Intel have quietly unveiled their quad-core AMD hybrid Core i7 8809G processor... kinda | PCGamesN

Intel have quietly unveiled their quad-core AMD hybrid Core i7 8809G processor... kinda

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The first hybrid Intel/AMD chip has appeared on Intel’s own website, showing their quad-core CPU with an AMD Radeon Vega M graphics component doing the visual grunt work. It’s popped up on a list of unlocked overclocking Intel processors, which is a good sign for anyone wanting to tweak the clocks off the Core Radeon lovechild.

Is it a graphics chip, is it a processor? Whatever you want to call it, you’re going to need one of the best gaming monitors to make it look its best.

At the moment the page is still live, though the link through to the CPU’s own product page is a dud and just leads to an ‘oops, something went wrong’ 404 placeholder. Chances are that as the big CES tech extravaganza unfolds over the next week or so that gets filled in and more info about Intel’s new chips filters out.

There’s not a whole lot more info in the list about the new Core i7 8809G processor, but it does display a base clockspeed of 3.1GHz and the fact it’s only sporting four cores and eight threads. That chimes with the original rumours about the CPU core being based on the older Kaby Lake architecture as opposed to the latest six-core Intel Coffee Lake chips. 

Intel AMD Mobile chip

The total TDP for the package, including both CPU and GPU components, is listed as 100W. Given the lower clockspeed and limited core-count, it looks like we’re talking about a 45W CPU part with the rest of the TDP headroom given over to the Radeon graphics core and however much HBM2 it has attached to it.

Interestingly, Intel have listed the Core i7 8809G along with their overclockable Skylake-X, Kaby Lake-X, and Coffee Lake desktop CPUs. From the renders Intel released when they first started talking officially about the product it’s always looked like a mobile release, though this could suggest something different. We’d still expect the chip to be a soldered-on part and not a socketed CPU, so if it does arrive on the desktop don’t expect to be dropping it into a Z370 board - it’s more likely going to appear in a new NUC, Gigabyte BRIX, or Zotac ZBOX design.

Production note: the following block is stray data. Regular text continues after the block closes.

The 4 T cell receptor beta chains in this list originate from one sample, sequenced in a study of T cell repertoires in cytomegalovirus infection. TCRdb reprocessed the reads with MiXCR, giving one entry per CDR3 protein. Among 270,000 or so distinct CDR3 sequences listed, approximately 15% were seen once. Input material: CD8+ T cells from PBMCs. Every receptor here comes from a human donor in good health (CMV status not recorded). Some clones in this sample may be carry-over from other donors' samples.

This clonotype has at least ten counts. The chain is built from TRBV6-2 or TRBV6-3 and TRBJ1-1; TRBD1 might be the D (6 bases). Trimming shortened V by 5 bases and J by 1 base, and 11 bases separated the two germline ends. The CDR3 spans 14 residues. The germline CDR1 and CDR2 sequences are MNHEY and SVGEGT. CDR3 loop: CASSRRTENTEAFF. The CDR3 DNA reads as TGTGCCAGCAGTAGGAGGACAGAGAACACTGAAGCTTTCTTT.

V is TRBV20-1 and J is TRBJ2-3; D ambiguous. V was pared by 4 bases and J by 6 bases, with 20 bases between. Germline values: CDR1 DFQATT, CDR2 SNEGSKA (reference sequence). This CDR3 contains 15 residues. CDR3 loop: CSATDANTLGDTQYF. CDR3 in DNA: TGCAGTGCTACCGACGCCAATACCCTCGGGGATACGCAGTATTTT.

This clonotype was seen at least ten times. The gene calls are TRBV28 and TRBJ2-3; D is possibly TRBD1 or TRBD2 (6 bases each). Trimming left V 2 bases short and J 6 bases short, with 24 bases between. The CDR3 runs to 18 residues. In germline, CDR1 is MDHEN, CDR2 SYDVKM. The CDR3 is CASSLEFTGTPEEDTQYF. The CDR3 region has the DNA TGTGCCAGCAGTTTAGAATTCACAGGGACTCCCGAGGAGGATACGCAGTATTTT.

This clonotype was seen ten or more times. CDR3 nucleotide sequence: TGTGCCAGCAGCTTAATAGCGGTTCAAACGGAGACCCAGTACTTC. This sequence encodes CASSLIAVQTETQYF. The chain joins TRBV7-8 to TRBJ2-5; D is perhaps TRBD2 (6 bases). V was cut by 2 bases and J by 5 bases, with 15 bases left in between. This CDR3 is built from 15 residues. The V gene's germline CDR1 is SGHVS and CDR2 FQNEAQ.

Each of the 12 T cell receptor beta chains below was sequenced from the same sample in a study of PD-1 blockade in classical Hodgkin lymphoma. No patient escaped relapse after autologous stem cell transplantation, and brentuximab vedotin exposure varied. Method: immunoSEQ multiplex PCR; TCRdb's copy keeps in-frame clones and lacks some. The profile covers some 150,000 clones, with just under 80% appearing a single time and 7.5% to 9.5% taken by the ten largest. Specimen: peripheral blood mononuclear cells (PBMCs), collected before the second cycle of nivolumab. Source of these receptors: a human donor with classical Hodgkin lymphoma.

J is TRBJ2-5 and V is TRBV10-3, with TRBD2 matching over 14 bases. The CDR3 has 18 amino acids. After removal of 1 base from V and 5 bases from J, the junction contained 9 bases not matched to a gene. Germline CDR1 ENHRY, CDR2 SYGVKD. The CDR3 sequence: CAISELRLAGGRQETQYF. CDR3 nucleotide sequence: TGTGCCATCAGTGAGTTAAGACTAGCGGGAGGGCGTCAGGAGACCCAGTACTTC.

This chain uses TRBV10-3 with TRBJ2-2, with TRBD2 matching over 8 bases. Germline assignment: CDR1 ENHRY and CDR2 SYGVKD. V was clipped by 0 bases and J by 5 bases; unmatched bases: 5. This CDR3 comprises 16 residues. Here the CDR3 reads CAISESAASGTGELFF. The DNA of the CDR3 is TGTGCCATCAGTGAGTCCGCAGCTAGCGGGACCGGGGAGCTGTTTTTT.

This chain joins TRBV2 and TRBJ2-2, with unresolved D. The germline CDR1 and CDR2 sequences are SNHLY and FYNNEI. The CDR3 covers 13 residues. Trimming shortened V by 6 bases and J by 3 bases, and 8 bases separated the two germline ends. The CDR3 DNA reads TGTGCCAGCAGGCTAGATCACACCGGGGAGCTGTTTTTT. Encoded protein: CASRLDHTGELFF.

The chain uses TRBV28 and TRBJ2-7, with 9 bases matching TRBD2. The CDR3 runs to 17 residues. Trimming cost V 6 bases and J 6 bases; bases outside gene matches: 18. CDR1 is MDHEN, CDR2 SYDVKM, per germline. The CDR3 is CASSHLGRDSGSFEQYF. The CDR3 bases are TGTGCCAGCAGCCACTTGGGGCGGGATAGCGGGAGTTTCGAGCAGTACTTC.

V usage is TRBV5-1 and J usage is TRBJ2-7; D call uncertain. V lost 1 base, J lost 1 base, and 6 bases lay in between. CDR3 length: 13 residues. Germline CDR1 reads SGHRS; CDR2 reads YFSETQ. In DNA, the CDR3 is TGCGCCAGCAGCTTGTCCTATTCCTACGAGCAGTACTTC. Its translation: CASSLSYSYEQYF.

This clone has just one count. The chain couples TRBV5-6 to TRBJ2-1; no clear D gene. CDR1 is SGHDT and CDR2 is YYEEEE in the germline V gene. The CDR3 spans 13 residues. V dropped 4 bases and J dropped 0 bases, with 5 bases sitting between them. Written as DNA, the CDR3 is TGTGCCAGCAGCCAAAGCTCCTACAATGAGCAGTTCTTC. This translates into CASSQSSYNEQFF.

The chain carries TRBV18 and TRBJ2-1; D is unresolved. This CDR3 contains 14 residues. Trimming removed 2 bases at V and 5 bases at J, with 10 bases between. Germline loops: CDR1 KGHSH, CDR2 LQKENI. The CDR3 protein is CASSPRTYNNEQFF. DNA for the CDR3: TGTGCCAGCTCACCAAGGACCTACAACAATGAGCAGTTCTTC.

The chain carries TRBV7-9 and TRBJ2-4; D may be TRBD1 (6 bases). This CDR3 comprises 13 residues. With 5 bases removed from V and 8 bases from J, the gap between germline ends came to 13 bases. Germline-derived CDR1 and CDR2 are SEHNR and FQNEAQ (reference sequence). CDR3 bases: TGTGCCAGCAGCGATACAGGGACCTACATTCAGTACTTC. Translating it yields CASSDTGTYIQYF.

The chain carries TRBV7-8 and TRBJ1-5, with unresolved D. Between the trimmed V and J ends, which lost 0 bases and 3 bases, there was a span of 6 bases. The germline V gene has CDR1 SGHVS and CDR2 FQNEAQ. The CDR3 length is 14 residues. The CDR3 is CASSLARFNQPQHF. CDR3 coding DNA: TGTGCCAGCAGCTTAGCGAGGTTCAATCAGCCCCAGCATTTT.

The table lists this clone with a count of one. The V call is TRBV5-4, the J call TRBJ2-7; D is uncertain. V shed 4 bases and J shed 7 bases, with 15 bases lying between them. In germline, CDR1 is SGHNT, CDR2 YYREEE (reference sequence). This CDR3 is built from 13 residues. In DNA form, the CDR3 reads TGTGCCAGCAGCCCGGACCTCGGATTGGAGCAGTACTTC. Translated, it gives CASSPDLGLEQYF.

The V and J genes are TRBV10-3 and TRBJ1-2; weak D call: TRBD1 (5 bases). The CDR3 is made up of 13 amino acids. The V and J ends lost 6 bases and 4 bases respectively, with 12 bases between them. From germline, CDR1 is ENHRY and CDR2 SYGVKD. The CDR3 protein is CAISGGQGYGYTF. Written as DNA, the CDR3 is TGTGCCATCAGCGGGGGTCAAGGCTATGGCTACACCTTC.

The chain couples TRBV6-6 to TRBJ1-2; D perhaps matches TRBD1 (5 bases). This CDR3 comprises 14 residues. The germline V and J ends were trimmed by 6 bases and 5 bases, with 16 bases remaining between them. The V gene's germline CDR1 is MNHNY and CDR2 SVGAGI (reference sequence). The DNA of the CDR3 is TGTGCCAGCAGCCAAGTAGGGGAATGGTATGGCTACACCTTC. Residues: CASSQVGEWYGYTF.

Intel AMD Mobile chip shrink

Intel haven’t announced any of their high-end, overclockable laptop chips yet, so it’s possible they will be joining this G-series CPU (do we call it an APU yet?) at some point in the very near future. 

Linked to this quiet official unveiling are rumours about a Core i7 8705G and i7 8706G parts too, with different clockspeeds and numbers of Vega GCN cores inside. The particular GPU bolted onto this 8809G part is denoted as Radeon RX Vega M GH Graphics, which looks suspiciously like mobile nomenclature, though what the 'GH' stands for is anyone's guess. It might indicate high and low levels of Vega cores as there are noises about a Vega M GL too.

There is speculation this top Kaby Lake-G chip could sport up to 24 compute units, which would give it 1,536 GCN cores. In some sort of bizarre semi-competition the red team are also predicted to be releasing an AMD Raven Ridge APU with a heady 28 CUs, putting it almost on par with a Radeon RX 570.

It’s only the first fleeting moments of January and already this year could be starting out with some heady technological competition. What's your money on coming out in front, Kaby Lake-G or Raven Ridge?

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Dragonstongue avatar
Dragonstongue Avatar
2 Months ago

if anything it just goes to show AMD has "room" to up their powerbudget to allow a more beastly less constrained by power/TDP "ryzen" couple with a Vega surprised they did not do so, unless was their plan all along to "give" Intel this "win" i.e above 35w TDP becomes Intel territory, because, the 35w or below Ryzen has sown that up tight.

I would imagine the Ryzen based ones when Vega is "fully active" likely gains a good chunk of extra performance than what we currently see, as some things are not currently fully enabled so there is at least some bottleneck or at least not fully able to "stretch its legs"

I would imagine the folks who built the graphics core as well as the processor core maybe know a bit of "secret sauce" to couple them together very very well, alas, they were very much working on a limited budget limited developer $ for many years, that is until 2016/2017+ came to be as we have seen it.

(not to mention at least the Ryzen based chips can handle extra heat without running crazy hot for no reason e.g better thermal interface/design)

There is also a "new bug" that was recently discovered x86 that affects like 80+% of all processors released, but, AMD chips are x64 with x86 ability "tacked on" they do not seem to be affected by it at all.